European Parliament and the Council of the EU issued The General Data Protection Regulation (GDPR), which forces operators of social networks in the EU to require parent's approval when registering children, due to personal data safety. States of European Union can set the minimum age of young people for when they can register on their own between 13 and 16. In Slovakia, the Justice Ministry wants the upper limit. Such enforcement of parental consent does not make sense, according to Janice Richardson, expert on children's rights to the Council of Europe.
The Slovak Spectator (TSS): Child protection on internet is not just an imaginary issue. Just recently Slovak politician Boris Kollár faced a scandal when the public learned that he explicitly talked about sex with a 15-year-old female drug addict. He claims that she looked older and they were just flirting. Can this EC directive prevent such situations?
Janice Richardson (JR): It is a real problem but it also shows that we need to teach people much more about critical thinking. A 15-year-old girl uses language a politician certainly recognises as the language of a teenager and not a language of a fully-developed 25-year-old woman. I find it hard to believe that the politician cannot see that he is talking to such a young girl. Regarding the GDPR Directive, I don’t think that it could prevent such situations from happening again.
TSS: Facebook has not published a statement on the possibility that children below the age of 16 will need parental consent for registering. How will Facebook and other social networks deal with such a rule?
JR: There is no statement because although social network operators meet regularly to discuss those issues, right now they are still searching for responses. There is no specific way on how they will deal with this because they understand that they have to find a common path and GDPR puts in place a number of other requirements and social media platforms are currently focusing on them.
TSS: Is it technically possible to prevent children from lying about their age or are EU states passing laws that are easy to avoid no matter how hard we try?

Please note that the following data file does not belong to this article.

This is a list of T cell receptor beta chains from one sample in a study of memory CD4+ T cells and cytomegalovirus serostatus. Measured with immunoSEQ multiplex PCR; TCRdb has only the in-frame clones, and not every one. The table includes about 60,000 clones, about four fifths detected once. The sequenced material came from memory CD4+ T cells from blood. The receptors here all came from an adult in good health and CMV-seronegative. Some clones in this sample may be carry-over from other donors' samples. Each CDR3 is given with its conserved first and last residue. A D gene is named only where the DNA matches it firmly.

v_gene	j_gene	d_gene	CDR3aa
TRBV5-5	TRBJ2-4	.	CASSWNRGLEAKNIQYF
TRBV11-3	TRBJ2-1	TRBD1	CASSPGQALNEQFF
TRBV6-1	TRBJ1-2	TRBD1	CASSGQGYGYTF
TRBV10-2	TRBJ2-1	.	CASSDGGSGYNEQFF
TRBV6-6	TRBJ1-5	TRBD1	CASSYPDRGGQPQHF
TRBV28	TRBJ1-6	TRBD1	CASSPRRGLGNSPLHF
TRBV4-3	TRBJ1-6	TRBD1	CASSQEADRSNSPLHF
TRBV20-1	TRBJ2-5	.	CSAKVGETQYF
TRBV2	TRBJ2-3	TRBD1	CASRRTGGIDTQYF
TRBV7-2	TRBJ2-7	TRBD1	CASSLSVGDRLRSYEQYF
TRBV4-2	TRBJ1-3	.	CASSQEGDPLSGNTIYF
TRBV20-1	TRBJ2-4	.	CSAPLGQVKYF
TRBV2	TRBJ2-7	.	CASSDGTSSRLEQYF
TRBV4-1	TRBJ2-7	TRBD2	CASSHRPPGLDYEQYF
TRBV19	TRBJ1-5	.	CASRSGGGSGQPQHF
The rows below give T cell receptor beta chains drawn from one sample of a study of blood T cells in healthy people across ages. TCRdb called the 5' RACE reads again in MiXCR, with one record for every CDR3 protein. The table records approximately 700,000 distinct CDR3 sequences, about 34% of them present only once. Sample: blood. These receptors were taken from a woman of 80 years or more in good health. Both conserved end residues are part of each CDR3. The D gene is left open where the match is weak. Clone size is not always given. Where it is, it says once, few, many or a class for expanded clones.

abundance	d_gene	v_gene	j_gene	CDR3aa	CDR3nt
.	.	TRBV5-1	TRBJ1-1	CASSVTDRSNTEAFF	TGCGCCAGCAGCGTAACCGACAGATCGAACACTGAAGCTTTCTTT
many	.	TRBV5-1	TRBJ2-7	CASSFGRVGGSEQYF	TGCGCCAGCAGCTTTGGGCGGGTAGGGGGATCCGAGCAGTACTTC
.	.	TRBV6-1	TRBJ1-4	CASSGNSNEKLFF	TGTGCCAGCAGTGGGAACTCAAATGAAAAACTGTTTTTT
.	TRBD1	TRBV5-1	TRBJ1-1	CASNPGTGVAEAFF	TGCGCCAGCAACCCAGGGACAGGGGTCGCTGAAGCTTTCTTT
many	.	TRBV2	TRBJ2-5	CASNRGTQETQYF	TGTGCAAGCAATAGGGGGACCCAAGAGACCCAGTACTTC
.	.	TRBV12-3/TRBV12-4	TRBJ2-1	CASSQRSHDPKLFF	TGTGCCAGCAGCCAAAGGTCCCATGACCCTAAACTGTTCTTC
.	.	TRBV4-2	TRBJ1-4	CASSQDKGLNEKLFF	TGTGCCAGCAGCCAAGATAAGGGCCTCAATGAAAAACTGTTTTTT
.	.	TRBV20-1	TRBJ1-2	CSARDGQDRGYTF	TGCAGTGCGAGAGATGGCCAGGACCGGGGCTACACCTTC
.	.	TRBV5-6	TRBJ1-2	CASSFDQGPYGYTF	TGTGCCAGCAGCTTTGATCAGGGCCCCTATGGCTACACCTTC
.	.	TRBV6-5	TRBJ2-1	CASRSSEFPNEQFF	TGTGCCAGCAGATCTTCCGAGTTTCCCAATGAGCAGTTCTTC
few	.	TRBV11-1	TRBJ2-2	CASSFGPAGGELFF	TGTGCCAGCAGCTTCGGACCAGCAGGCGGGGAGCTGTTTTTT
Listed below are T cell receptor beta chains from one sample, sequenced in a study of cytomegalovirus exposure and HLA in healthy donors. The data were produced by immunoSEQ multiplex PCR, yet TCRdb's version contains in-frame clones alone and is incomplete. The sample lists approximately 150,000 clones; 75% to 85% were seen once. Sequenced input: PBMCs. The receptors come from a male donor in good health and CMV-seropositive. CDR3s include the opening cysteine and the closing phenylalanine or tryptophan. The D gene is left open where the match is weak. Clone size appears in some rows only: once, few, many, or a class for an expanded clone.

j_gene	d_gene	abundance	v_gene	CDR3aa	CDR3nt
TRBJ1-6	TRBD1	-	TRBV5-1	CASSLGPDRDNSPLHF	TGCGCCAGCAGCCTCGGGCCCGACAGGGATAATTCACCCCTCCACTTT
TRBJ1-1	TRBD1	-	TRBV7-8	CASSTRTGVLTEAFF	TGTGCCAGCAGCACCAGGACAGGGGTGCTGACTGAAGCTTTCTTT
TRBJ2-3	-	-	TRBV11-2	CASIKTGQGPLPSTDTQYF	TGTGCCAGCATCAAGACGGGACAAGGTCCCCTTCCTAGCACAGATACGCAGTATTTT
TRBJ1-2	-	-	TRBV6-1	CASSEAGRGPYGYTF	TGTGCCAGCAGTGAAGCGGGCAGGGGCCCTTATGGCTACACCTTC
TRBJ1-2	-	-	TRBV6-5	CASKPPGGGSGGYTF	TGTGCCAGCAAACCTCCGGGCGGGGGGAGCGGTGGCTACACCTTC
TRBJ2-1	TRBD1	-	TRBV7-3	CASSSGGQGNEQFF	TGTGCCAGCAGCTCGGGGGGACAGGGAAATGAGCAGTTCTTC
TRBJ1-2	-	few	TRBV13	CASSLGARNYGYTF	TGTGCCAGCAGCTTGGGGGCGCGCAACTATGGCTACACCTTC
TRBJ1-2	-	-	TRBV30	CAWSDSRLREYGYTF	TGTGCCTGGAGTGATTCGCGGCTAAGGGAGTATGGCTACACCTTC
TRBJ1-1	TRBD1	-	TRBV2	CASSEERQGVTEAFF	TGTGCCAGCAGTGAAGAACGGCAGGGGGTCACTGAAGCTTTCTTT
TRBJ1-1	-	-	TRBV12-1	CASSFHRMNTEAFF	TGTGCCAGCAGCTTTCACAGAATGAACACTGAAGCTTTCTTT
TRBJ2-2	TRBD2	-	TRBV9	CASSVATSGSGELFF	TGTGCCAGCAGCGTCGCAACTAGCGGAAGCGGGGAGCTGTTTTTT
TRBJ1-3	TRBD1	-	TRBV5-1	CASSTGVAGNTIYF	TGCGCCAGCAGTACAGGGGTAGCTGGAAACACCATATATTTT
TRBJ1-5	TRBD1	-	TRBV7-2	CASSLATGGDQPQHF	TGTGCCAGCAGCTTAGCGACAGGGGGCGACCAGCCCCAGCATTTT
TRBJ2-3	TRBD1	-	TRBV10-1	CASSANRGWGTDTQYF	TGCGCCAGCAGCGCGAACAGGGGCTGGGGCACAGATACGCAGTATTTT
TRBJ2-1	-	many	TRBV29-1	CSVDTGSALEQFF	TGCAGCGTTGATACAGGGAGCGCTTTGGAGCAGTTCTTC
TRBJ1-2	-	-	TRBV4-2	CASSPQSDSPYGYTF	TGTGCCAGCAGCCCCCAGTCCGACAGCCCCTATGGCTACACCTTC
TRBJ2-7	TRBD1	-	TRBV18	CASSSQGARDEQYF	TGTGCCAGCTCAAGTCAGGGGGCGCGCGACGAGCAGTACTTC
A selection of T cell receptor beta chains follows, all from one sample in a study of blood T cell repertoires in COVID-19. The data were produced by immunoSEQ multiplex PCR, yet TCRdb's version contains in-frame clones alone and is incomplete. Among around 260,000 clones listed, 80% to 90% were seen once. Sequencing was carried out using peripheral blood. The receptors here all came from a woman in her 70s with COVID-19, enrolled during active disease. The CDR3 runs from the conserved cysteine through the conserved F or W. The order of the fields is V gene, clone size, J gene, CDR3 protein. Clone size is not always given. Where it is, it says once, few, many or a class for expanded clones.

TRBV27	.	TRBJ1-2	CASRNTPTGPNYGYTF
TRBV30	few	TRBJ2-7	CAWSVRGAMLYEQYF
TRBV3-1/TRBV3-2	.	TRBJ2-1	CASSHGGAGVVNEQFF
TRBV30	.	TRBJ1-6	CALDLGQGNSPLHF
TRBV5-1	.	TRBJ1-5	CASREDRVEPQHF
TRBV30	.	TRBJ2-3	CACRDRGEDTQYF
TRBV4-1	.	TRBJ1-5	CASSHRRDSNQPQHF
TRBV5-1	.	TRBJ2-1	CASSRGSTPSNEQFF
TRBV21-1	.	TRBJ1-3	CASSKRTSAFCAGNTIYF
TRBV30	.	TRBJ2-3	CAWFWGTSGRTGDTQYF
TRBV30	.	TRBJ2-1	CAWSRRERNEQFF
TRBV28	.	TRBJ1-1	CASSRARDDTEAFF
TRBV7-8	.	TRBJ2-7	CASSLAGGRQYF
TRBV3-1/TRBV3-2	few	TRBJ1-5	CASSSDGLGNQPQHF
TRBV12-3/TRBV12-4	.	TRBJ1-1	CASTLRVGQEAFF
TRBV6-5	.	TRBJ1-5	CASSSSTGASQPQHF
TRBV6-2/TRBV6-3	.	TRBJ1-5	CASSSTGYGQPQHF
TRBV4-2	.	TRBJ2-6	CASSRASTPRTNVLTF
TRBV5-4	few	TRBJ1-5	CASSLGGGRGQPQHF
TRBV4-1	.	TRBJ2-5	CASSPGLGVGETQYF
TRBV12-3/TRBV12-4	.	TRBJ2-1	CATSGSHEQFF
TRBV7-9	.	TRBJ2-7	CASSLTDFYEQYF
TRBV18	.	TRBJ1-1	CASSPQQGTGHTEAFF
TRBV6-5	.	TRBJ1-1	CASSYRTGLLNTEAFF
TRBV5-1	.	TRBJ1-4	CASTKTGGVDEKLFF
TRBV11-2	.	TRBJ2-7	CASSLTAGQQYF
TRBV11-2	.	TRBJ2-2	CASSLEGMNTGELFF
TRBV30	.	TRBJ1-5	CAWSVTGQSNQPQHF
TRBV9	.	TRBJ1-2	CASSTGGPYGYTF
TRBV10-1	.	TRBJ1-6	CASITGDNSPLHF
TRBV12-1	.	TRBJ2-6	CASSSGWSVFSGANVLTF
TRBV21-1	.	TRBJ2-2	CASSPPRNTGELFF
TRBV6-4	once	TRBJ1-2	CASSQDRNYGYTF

JR: I think it is the latter. Several years ago I was in the Council of Europe working group, trying to look at all forms of age verification across the world just to see if we could bring up guidelines on age verification. We saw very interesting things. For example, in Japan there were machines scanning the eye of user. To avoid this measure, children were asking their parents to stand in front of the machine so their eye was scanned instead of the child’s eye.
Another example is the Netherlands, where young people going to university get standard e-mail address they have to use to contact official services. If the state created such e-mail address for all children, social networks providers would be able to verify their real age. But there are many pros and cons of such an idea and to me it such measures could rapidly lead to a police state.
To be clear, I think that we have to find a way of proving the real age of people using social networks but we have to do this in a way where we will protect one’s personal data first.
TSS: Different EU countries will have a different age threshold of age 13 to 16. How will global social networks adapt to that?
JR: There are many of those issues. Let us imagine that a 13-year-old child living in Ireland is allowed to register. Then he or she travels to Germany where maybe this threshold is set at 16 years. In my opinion, it will cause a lot more tracking and exchange of personal data than we have now. Information service providers will try to find out the real age of that child online. There is only one sure way on how to do that and it is gathering personal data from children and cross matching anything that could inform about the child’s age. Social media providers will also need to track their location to know which age requirement applies.
TSS: What do you think about these regulations?
JR: We are dodging true responsibility. How can parents who understand the rules much less than their children decide which services their children should use? It is almost like telling a 13-year-old child that you can go to the library but you have to come back and check with me if you are allowed to take the chosen book.
29. Nov 2017 at 14:24 | Roman Cuprik